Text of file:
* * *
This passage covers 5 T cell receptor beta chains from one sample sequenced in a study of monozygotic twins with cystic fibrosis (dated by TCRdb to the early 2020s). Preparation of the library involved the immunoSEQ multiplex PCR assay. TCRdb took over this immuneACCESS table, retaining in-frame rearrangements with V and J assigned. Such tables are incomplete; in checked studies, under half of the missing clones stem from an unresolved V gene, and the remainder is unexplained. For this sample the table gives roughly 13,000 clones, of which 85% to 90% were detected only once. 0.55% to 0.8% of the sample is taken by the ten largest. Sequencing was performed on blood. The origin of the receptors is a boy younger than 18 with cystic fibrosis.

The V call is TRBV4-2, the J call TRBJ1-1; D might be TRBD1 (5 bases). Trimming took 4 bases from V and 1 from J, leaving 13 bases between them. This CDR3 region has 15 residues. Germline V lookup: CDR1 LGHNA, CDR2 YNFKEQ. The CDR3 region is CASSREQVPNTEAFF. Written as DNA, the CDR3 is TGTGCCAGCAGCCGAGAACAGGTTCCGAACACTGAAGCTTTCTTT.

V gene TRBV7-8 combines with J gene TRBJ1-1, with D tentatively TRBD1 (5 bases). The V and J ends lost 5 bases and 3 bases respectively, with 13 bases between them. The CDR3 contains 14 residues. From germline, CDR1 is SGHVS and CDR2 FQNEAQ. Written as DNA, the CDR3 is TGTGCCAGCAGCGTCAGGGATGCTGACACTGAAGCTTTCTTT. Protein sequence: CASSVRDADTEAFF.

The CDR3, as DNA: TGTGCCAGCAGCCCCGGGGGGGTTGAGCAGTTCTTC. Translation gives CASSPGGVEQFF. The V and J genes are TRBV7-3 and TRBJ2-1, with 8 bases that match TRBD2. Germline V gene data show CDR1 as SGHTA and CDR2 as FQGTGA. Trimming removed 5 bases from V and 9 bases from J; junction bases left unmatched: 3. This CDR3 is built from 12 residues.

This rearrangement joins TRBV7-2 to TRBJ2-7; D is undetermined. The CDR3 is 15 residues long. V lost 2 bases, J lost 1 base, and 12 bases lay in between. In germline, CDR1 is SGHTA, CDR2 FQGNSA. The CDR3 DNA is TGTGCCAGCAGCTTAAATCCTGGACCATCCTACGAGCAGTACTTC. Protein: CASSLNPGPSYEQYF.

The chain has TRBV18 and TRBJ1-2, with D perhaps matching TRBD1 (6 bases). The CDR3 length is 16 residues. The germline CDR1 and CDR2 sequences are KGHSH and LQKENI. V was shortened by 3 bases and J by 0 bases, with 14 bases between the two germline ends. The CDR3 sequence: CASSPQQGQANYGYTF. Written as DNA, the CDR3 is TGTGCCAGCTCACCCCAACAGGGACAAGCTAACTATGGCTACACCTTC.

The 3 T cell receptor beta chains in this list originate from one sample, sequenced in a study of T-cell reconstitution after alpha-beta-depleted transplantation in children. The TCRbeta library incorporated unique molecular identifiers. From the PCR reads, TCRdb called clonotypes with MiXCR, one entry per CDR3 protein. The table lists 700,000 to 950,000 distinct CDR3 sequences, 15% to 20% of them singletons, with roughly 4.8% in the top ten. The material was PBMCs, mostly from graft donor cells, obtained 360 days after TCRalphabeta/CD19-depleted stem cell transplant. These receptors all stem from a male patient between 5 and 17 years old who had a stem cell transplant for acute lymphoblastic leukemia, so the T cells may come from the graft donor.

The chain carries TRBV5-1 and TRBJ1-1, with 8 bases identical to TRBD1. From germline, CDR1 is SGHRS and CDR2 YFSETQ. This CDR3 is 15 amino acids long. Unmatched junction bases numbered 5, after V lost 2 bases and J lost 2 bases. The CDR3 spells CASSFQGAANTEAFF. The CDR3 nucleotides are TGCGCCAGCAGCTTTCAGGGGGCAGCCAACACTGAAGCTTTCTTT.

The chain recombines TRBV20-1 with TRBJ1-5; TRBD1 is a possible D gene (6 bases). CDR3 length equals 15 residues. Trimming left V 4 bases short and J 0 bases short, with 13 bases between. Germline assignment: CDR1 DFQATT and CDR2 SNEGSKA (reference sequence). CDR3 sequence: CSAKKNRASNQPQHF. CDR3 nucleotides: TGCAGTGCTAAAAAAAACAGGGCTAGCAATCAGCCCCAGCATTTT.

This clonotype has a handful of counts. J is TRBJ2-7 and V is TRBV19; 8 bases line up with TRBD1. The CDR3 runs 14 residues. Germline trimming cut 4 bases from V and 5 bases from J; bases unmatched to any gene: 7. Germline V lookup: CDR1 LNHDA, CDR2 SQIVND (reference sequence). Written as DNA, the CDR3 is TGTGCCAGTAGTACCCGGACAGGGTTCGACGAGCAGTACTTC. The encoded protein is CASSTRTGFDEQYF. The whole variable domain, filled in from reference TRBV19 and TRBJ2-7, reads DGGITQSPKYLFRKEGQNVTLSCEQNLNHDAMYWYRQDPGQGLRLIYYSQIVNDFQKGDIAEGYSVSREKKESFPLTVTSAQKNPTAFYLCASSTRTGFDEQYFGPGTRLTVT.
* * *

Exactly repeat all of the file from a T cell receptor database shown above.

This passage covers 5 T cell receptor beta chains from one sample sequenced in a study of monozygotic twins with cystic fibrosis (dated by TCRdb to the early 2020s). Preparation of the library involved the immunoSEQ multiplex PCR assay. TCRdb took over this immuneACCESS table, retaining in-frame rearrangements with V and J assigned. Such tables are incomplete; in checked studies, under half of the missing clones stem from an unresolved V gene, and the remainder is unexplained. For this sample the table gives roughly 13,000 clones, of which 85% to 90% were detected only once. 0.55% to 0.8% of the sample is taken by the ten largest. Sequencing was performed on blood. The origin of the receptors is a boy younger than 18 with cystic fibrosis.

The V call is TRBV4-2, the J call TRBJ1-1; D might be TRBD1 (5 bases). Trimming took 4 bases from V and 1 from J, leaving 13 bases between them. This CDR3 region has 15 residues. Germline V lookup: CDR1 LGHNA, CDR2 YNFKEQ. The CDR3 region is CASSREQVPNTEAFF. Written as DNA, the CDR3 is TGTGCCAGCAGCCGAGAACAGGTTCCGAACACTGAAGCTTTCTTT.

V gene TRBV7-8 combines with J gene TRBJ1-1, with D tentatively TRBD1 (5 bases). The V and J ends lost 5 bases and 3 bases respectively, with 13 bases between them. The CDR3 contains 14 residues. From germline, CDR1 is SGHVS and CDR2 FQNEAQ. Written as DNA, the CDR3 is TGTGCCAGCAGCGTCAGGGATGCTGACACTGAAGCTTTCTTT. Protein sequence: CASSVRDADTEAFF.

The CDR3, as DNA: TGTGCCAGCAGCCCCGGGGGGGTTGAGCAGTTCTTC. Translation gives CASSPGGVEQFF. The V and J genes are TRBV7-3 and TRBJ2-1, with 8 bases that match TRBD2. Germline V gene data show CDR1 as SGHTA and CDR2 as FQGTGA. Trimming removed 5 bases from V and 9 bases from J; junction bases left unmatched: 3. This CDR3 is built from 12 residues.

This rearrangement joins TRBV7-2 to TRBJ2-7; D is undetermined. The CDR3 is 15 residues long. V lost 2 bases, J lost 1 base, and 12 bases lay in between. In germline, CDR1 is SGHTA, CDR2 FQGNSA. The CDR3 DNA is TGTGCCAGCAGCTTAAATCCTGGACCATCCTACGAGCAGTACTTC. Protein: CASSLNPGPSYEQYF.

The chain has TRBV18 and TRBJ1-2, with D perhaps matching TRBD1 (6 bases). The CDR3 length is 16 residues. The germline CDR1 and CDR2 sequences are KGHSH and LQKENI. V was shortened by 3 bases and J by 0 bases, with 14 bases between the two germline ends. The CDR3 sequence: CASSPQQGQANYGYTF. Written as DNA, the CDR3 is TGTGCCAGCTCACCCCAACAGGGACAAGCTAACTATGGCTACACCTTC.

The 3 T cell receptor beta chains in this list originate from one sample, sequenced in a study of T-cell reconstitution after alpha-beta-depleted transplantation in children. The TCRbeta library incorporated unique molecular identifiers. From the PCR reads, TCRdb called clonotypes with MiXCR, one entry per CDR3 protein. The table lists 700,000 to 950,000 distinct CDR3 sequences, 15% to 20% of them singletons, with roughly 4.8% in the top ten. The material was PBMCs, mostly from graft donor cells, obtained 360 days after TCRalphabeta/CD19-depleted stem cell transplant. These receptors all stem from a male patient between 5 and 17 years old who had a stem cell transplant for acute lymphoblastic leukemia, so the T cells may come from the graft donor.

The chain carries TRBV5-1 and TRBJ1-1, with 8 bases identical to TRBD1. From germline, CDR1 is SGHRS and CDR2 YFSETQ. This CDR3 is 15 amino acids long. Unmatched junction bases numbered 5, after V lost 2 bases and J lost 2 bases. The CDR3 spells CASSFQGAANTEAFF. The CDR3 nucleotides are TGCGCCAGCAGCTTTCAGGGGGCAGCCAACACTGAAGCTTTCTTT.

The chain recombines TRBV20-1 with TRBJ1-5; TRBD1 is a possible D gene (6 bases). CDR3 length equals 15 residues. Trimming left V 4 bases short and J 0 bases short, with 13 bases between. Germline assignment: CDR1 DFQATT and CDR2 SNEGSKA (reference sequence). CDR3 sequence: CSAKKNRASNQPQHF. CDR3 nucleotides: TGCAGTGCTAAAAAAAACAGGGCTAGCAATCAGCCCCAGCATTTT.

This clonotype has a handful of counts. J is TRBJ2-7 and V is TRBV19; 8 bases line up with TRBD1. The CDR3 runs 14 residues. Germline trimming cut 4 bases from V and 5 bases from J; bases unmatched to any gene: 7. Germline V lookup: CDR1 LNHDA, CDR2 SQIVND (reference sequence). Written as DNA, the CDR3 is TGTGCCAGTAGTACCCGGACAGGGTTCGACGAGCAGTACTTC. The encoded protein is CASSTRTGFDEQYF. The whole variable domain, filled in from reference TRBV19 and TRBJ2-7, reads DGGITQSPKYLFRKEGQNVTLSCEQNLNHDAMYWYRQDPGQGLRLIYYSQIVNDFQKGDIAEGYSVSREKKESFPLTVTSAQKNPTAFYLCASSTRTGFDEQYFGPGTRLTVT.